Christopher Macchio sings before President Donald Trump speaks from the...

Christopher Macchio sings before President Donald Trump speaks from the South Lawn of the White House on the fourth day of the Republican National Convention on Thursday. Credit: AP/Evan Vucci

There is always a Long Island connection, this one on a high note.

Christopher Macchio, the opera singer who closed out the Republican National Convention Thursday night with the aria “Nessun dorma,” “Ave Maria,” and the surprising choice of Leonard Cohen’s “Hallelujah,” is a 1996 graduate of Sachem High School who grew up in Holbrook.

Reached by The Point Friday morning, Macchio said he was up all night handling queries from around the world and watching his Twitter followers swell from 300 to 10,000 in that time frame.

While the exposure to such a big audience has been bountiful, with new job offers and sales of his records growing, online criticism has been harsh as well. “He has used beautiful art in support of fascism,” captures the Twitter sentiment.

For Macchio, who lives in Manhattan but has been quarantining on Long Island, the past seven days have taken an operatic turn for the 42-year-old tenor, with unpredictable scenes of grieving and drama and spectacle.

It began when the widow of Robert Trump, the president’s younger brother who died on Aug. 15, asked Macchio to perform at her husband’s funeral service at the White House last Friday. Robert Trump became a fan of Macchio after he sang at several charity events in Dutchess County. Macchio’s 30-minute program for the funeral was a mix of the deceased’s favorite religious hymns and pop music, he said, declining to be more specific because it was a private ceremony.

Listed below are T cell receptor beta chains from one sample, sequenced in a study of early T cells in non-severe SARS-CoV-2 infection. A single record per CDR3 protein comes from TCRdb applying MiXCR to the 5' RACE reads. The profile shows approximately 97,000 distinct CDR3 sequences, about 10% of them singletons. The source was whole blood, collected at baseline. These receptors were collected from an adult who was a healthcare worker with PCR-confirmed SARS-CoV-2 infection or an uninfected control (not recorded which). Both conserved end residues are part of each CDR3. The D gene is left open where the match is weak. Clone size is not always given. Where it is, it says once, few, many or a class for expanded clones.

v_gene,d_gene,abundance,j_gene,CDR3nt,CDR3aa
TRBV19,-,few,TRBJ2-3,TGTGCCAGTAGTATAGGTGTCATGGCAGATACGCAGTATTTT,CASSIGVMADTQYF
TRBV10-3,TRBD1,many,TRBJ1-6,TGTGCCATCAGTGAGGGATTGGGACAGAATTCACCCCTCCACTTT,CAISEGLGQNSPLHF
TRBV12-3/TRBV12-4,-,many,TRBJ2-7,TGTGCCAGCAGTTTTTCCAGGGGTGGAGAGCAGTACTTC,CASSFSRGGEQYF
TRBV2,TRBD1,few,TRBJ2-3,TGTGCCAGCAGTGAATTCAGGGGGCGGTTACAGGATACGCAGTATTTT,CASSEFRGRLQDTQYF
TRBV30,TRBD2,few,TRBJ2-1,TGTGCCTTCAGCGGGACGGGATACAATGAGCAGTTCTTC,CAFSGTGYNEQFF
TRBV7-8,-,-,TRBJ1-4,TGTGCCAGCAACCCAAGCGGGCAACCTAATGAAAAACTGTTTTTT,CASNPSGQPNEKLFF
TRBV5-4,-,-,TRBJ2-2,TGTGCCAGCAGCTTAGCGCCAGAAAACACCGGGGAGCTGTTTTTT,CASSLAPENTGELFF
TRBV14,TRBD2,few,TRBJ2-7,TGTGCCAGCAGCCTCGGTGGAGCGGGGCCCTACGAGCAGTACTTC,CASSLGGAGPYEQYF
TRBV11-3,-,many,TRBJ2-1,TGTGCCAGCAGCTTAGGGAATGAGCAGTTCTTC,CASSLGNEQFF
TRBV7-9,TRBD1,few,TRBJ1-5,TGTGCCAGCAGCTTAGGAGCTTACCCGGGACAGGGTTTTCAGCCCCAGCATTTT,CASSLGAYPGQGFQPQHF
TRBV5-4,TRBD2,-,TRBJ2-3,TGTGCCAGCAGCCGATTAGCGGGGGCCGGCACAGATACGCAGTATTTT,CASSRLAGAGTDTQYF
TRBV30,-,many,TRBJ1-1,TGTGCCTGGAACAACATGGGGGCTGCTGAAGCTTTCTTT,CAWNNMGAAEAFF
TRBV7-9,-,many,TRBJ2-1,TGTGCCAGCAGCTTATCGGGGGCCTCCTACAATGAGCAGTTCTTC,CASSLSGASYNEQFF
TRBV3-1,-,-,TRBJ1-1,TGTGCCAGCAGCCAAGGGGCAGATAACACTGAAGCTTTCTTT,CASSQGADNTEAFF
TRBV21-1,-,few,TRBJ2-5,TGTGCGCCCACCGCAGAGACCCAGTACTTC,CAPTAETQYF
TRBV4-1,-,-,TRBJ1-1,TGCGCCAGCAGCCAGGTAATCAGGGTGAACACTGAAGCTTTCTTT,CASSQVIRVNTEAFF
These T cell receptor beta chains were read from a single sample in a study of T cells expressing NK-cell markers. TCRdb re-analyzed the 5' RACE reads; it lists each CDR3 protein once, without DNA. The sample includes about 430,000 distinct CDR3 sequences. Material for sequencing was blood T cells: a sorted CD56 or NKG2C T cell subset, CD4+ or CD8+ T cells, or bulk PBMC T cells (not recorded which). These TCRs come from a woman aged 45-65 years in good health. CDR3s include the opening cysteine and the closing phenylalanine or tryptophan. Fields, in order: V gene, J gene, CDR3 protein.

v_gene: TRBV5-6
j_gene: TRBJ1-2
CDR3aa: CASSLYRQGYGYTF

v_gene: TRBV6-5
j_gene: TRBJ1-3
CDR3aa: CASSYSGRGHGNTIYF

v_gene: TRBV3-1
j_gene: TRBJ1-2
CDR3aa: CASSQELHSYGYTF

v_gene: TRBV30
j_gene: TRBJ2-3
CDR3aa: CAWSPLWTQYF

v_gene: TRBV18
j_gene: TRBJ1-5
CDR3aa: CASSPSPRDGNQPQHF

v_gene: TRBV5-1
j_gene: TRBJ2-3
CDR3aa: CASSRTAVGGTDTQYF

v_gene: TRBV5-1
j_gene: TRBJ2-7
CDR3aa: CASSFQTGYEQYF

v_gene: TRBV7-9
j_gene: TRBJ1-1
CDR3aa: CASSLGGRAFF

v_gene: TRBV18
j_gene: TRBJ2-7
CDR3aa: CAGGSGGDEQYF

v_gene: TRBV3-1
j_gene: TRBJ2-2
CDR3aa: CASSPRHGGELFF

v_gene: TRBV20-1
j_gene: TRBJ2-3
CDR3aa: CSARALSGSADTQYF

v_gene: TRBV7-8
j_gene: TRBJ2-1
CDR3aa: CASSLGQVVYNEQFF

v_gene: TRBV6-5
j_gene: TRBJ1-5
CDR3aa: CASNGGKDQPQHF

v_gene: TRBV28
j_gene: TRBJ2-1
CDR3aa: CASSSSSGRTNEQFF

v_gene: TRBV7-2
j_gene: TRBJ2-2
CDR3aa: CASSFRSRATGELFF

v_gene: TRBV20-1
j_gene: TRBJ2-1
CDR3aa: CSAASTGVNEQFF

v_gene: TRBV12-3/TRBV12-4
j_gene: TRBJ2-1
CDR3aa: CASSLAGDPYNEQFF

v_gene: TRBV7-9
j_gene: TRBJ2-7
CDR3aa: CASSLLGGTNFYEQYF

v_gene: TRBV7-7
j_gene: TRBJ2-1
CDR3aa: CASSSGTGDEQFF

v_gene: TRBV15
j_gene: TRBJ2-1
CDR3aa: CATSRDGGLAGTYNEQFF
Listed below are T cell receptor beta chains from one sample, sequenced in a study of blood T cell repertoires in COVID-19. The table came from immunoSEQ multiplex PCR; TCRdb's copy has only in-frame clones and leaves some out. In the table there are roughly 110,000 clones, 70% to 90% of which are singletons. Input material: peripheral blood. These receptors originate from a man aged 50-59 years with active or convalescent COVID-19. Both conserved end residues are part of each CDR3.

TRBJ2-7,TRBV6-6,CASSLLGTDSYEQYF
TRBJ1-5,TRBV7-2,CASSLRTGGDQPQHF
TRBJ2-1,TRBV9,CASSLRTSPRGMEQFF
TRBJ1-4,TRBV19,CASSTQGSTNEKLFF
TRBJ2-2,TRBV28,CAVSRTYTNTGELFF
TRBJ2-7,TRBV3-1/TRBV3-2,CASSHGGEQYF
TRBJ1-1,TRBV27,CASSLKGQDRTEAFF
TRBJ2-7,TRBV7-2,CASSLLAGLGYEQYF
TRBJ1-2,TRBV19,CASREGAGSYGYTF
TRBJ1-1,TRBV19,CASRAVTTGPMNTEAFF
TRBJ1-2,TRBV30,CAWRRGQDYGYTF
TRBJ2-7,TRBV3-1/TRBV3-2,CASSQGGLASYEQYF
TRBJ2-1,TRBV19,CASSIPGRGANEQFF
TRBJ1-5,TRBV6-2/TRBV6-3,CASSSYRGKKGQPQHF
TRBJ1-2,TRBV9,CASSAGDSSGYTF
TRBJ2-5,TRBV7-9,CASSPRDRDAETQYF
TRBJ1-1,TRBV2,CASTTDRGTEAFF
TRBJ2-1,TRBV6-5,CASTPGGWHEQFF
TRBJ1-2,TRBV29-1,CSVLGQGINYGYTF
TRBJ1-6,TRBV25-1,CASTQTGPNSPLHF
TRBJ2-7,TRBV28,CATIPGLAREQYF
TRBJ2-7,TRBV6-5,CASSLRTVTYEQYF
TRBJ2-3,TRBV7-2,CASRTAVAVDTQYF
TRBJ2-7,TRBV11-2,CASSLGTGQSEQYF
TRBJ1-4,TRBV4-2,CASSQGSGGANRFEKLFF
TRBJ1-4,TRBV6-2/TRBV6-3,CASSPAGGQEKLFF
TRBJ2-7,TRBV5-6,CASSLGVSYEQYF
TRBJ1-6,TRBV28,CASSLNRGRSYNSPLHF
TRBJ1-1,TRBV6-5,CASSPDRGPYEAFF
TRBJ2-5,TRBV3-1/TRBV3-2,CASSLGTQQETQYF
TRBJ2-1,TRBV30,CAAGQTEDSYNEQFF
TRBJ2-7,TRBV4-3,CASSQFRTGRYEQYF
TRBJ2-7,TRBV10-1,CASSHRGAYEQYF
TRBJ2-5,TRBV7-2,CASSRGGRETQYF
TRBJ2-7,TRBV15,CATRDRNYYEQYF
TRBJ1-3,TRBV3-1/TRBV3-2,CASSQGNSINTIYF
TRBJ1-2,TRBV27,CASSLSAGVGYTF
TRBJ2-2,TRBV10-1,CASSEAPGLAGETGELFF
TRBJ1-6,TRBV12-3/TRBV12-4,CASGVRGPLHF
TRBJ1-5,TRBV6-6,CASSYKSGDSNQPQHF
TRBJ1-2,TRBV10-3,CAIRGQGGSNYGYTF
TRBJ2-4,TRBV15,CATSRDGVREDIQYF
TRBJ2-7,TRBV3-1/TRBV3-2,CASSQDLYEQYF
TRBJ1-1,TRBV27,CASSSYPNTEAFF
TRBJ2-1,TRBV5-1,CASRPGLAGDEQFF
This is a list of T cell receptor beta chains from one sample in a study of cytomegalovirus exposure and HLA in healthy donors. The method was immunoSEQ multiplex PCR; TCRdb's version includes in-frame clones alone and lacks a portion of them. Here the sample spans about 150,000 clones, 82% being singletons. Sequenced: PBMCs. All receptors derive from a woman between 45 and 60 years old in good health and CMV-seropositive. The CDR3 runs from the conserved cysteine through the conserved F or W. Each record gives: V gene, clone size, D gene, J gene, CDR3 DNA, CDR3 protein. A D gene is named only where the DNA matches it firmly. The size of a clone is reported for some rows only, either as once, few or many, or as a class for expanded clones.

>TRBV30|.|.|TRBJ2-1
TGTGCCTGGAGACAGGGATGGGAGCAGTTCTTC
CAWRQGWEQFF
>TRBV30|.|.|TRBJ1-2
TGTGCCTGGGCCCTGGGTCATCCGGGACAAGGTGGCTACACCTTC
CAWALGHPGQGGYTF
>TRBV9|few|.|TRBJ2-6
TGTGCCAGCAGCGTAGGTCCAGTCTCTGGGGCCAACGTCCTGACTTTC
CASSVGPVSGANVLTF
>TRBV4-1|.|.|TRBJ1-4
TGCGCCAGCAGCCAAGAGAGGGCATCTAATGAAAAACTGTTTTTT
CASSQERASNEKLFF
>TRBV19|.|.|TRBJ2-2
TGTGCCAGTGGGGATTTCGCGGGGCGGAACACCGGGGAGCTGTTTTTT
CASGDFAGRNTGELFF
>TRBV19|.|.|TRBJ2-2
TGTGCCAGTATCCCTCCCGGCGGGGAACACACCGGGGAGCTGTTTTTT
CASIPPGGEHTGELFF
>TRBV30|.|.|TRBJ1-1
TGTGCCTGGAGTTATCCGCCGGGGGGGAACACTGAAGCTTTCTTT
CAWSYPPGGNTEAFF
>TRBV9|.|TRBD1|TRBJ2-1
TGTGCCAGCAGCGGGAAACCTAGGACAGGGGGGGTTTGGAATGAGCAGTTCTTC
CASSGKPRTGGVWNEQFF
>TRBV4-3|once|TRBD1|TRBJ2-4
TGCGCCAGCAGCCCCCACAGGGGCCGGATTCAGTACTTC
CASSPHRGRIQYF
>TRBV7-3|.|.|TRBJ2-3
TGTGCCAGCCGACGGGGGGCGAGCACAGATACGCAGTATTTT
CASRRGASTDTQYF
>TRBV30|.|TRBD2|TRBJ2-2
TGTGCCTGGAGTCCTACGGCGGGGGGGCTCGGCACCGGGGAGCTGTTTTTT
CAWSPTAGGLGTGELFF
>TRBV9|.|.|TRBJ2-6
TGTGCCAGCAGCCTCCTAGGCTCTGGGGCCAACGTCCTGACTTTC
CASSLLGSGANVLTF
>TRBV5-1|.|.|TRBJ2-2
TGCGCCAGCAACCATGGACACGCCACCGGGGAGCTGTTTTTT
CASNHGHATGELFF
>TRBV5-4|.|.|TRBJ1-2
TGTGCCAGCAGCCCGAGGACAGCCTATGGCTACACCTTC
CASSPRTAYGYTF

After the service, Macchio said he was approached by President Donald Trump, the first time Macchio had a personal exchange with him, even though Trump has heard the singer before, mostly at events at his Mar-A-Lago resort. “You are as good as my friend, Luciano Pavarotti, don’t you agree,” Trump said.  Macchio said, no, he was not, adding that the legendary tenor was his hero.

“That’s a classy answer,“ replied Trump, who asked him to return to the White House for the final night of the convention spectacle because the president wanted something really special to cap off the evening.

“It was a total surprise,” said Macchio, adding that it was a wonderful turn of events “because gigs are few and far between because of the pandemic.”  

It’s not surprising that Trump wanted “Nessun dorma” and “Ave Maria” since they are frequently played at his campaign rallies, But Macchio said he was surprised when Trump plucked Leonard Cohen’s “Hallelujah” from a suggestion list. “He makes all the decisions on the final program,” said Macchio.

Cohen’s followers, hardly a core GOP focus group, were particularly crazed on Twitter Friday about the selection, with some of their anger directed at Macchio for performing. But the singer who describes himself as a political junkie, said, “This is as big as it gets,” describing singing from the Blue Room balcony above the stage constructed for the event, he told The Point. He tweeted, "What President @realDonaldTrump & the 1st family did for me tonight is something I’ll never forget. They stood & listened in regal nobility as I performed with tremendous love & pride in my heart for a nation grateful for their commitment to saving our culture & way of life.”

Macchio has sung at Carnegie Hall but has not yet realized his life’s goal of performing at the Metropolitan Opera House. Until Thursday night, he said his highest-profile gig was performing in 2015 with the Glen Miller orchestra at a birthday party for Rod Stewart at the rock star’s Beverly Hills mansion.  

Macchio’s next turn in the spotlight comes on 9/11 when he will sing at the official commemorative service at Ground Zero.


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